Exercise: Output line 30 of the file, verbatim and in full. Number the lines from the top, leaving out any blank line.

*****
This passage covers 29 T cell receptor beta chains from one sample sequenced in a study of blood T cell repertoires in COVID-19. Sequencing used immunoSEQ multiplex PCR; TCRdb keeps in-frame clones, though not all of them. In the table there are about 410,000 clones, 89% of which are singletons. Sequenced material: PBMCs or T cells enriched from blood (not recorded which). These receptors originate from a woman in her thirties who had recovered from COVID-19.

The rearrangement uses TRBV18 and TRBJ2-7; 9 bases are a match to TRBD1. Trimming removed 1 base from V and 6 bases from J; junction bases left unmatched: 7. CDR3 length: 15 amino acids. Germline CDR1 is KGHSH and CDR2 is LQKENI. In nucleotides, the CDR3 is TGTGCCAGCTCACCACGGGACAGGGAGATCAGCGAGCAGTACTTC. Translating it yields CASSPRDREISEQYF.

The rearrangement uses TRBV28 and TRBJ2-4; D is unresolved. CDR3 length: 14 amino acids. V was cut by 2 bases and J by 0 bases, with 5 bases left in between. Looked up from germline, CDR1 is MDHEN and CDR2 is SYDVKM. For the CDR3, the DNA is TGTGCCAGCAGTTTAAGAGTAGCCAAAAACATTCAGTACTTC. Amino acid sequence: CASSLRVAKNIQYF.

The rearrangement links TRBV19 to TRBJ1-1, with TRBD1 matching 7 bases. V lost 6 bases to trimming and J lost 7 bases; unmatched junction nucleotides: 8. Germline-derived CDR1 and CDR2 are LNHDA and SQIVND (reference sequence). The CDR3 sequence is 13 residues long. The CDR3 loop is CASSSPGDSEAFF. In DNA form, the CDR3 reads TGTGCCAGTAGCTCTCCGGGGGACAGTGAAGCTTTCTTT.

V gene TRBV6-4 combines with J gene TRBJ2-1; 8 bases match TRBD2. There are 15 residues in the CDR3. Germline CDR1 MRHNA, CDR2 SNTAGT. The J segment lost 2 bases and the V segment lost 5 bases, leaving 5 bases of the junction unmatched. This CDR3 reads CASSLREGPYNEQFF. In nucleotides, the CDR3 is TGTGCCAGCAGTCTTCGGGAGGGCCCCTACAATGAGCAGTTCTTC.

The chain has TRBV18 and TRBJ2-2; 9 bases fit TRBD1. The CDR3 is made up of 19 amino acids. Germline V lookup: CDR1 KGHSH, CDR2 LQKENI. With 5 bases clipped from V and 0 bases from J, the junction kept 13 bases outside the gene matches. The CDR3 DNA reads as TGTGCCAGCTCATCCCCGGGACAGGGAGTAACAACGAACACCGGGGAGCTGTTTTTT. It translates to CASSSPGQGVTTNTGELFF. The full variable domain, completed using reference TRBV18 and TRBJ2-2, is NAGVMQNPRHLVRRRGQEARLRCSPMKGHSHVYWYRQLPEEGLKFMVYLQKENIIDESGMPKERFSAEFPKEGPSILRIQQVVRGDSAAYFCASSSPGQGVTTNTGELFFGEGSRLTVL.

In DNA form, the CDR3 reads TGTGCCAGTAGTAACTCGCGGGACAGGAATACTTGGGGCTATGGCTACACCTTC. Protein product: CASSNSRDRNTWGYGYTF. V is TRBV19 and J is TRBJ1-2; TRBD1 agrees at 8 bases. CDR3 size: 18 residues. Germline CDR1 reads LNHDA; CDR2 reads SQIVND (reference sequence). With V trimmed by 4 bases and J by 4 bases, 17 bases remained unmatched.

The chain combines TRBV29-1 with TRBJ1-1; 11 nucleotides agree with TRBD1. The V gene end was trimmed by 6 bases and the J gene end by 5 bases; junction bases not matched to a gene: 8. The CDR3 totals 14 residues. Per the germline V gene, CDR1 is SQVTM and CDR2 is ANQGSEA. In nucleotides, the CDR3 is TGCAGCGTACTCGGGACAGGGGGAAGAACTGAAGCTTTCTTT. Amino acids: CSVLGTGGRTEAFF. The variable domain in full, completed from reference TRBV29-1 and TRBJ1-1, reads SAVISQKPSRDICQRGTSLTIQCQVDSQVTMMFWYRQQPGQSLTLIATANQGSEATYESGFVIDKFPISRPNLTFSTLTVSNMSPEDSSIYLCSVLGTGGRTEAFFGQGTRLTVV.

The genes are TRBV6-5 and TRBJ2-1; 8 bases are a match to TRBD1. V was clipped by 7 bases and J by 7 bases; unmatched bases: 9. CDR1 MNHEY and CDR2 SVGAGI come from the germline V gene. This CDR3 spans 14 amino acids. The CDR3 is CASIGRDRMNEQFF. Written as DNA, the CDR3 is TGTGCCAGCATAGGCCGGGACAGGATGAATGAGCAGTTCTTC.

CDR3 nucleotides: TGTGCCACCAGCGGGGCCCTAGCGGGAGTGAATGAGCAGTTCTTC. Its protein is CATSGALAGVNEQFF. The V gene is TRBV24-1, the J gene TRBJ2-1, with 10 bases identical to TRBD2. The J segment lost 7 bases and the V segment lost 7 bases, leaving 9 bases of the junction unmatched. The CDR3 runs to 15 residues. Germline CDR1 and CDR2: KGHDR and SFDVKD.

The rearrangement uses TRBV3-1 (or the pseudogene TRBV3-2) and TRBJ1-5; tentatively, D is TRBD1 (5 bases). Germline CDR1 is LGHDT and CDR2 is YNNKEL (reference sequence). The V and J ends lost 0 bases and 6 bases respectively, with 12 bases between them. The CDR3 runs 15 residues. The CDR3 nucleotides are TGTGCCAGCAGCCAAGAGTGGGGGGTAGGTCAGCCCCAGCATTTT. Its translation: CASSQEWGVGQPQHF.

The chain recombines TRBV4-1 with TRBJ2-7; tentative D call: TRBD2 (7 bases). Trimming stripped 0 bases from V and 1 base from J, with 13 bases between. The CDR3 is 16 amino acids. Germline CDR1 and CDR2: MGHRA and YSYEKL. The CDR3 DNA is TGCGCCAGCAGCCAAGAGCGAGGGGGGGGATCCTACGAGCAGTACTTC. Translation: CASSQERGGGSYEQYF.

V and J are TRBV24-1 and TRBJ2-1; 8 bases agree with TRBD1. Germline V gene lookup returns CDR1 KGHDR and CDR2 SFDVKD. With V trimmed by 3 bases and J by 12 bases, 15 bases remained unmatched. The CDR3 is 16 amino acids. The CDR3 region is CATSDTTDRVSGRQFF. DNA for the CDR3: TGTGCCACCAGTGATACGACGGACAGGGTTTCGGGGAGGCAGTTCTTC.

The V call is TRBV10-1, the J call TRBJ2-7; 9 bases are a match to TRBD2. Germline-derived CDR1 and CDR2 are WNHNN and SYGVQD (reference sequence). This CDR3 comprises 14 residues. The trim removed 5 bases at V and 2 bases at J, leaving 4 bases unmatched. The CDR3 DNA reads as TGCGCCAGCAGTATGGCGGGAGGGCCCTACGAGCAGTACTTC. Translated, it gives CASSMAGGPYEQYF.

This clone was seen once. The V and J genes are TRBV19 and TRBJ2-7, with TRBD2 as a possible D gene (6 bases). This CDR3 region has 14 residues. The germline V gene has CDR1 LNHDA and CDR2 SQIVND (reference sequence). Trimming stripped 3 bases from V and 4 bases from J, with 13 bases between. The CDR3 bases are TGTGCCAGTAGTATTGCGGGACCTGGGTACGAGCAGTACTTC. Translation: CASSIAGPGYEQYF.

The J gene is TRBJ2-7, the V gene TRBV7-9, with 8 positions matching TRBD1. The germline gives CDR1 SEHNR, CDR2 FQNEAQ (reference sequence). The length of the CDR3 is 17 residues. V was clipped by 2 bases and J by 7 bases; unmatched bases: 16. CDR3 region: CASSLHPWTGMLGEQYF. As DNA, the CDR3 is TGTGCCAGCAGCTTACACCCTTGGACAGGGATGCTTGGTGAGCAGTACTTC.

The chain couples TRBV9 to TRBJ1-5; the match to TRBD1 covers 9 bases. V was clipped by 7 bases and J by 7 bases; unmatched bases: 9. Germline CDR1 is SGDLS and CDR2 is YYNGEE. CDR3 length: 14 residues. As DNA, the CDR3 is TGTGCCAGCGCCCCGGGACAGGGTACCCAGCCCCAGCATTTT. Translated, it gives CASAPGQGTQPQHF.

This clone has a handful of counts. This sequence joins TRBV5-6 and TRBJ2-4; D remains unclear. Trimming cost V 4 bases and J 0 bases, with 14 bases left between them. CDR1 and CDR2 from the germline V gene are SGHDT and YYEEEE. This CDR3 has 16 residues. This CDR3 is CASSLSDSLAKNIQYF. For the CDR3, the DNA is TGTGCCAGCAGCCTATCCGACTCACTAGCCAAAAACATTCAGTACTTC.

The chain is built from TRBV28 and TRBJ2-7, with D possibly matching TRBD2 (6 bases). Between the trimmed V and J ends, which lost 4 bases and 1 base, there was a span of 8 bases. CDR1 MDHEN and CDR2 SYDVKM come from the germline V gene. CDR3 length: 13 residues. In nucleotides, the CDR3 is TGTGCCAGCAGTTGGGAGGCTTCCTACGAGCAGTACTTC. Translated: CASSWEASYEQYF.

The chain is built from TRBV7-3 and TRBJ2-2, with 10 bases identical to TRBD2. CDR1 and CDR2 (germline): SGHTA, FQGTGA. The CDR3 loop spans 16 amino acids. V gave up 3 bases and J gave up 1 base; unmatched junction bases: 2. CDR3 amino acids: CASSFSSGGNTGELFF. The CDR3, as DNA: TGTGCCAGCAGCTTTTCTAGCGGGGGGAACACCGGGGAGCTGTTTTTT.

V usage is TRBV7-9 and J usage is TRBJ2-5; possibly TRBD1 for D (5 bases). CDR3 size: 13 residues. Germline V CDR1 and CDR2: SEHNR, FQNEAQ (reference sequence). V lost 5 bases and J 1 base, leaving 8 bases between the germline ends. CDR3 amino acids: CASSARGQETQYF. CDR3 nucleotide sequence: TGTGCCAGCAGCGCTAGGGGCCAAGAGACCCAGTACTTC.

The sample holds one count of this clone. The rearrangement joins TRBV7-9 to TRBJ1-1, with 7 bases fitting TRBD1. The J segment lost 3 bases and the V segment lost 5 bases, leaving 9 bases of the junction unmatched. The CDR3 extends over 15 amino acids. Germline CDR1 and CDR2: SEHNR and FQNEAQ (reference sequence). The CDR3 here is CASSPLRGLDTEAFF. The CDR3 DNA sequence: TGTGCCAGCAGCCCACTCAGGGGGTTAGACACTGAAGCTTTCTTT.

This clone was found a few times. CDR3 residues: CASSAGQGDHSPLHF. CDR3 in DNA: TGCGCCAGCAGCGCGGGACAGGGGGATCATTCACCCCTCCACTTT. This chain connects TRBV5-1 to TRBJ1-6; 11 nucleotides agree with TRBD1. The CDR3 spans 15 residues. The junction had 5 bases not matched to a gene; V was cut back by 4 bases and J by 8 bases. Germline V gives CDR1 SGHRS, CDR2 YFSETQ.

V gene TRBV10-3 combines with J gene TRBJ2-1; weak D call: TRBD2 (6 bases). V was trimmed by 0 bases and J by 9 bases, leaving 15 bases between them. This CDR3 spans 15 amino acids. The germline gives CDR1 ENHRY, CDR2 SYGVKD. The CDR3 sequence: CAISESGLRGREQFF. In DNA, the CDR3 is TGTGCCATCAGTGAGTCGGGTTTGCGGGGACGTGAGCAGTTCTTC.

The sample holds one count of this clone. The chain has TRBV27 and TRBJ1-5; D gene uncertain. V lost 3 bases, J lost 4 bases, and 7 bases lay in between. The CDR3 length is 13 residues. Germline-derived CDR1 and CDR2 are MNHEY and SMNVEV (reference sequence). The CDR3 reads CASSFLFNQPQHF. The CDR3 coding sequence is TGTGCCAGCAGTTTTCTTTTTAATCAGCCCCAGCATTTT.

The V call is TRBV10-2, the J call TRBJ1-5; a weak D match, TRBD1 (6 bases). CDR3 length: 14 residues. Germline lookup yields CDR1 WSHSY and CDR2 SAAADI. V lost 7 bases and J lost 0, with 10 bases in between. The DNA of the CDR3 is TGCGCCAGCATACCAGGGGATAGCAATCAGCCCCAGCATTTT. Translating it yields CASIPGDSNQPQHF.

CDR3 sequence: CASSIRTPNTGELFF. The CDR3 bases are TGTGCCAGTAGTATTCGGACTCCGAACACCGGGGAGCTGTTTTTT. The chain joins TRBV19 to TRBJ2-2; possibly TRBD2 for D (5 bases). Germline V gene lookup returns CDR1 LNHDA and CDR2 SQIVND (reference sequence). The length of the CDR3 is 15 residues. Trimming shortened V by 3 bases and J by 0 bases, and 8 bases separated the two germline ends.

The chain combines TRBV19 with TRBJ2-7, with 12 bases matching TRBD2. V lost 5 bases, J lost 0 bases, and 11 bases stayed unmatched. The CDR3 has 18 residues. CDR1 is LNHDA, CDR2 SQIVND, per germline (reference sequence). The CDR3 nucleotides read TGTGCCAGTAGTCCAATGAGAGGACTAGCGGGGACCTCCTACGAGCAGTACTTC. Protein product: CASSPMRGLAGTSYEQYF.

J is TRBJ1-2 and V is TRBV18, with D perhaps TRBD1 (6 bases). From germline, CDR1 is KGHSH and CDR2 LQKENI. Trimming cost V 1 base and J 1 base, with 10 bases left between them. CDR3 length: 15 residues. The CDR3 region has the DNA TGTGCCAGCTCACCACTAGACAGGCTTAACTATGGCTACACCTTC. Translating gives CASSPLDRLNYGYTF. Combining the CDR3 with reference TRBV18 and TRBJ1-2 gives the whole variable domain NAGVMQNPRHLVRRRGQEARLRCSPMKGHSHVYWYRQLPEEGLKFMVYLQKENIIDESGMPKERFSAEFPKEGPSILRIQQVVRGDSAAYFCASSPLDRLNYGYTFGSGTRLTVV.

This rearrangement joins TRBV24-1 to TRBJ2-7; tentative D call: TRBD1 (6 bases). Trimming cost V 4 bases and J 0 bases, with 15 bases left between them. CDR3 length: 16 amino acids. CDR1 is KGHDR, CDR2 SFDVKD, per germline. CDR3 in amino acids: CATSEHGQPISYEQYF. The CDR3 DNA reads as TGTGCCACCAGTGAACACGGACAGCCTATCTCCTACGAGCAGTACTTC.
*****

This rearrangement joins TRBV24-1 to TRBJ2-7; tentative D call: TRBD1 (6 bases). Trimming cost V 4 bases and J 0 bases, with 15 bases left between them. CDR3 length: 16 amino acids. CDR1 is KGHDR, CDR2 SFDVKD, per germline. CDR3 in amino acids: CATSEHGQPISYEQYF. The CDR3 DNA reads as TGTGCCACCAGTGAACACGGACAGCCTATCTCCTACGAGCAGTACTTC.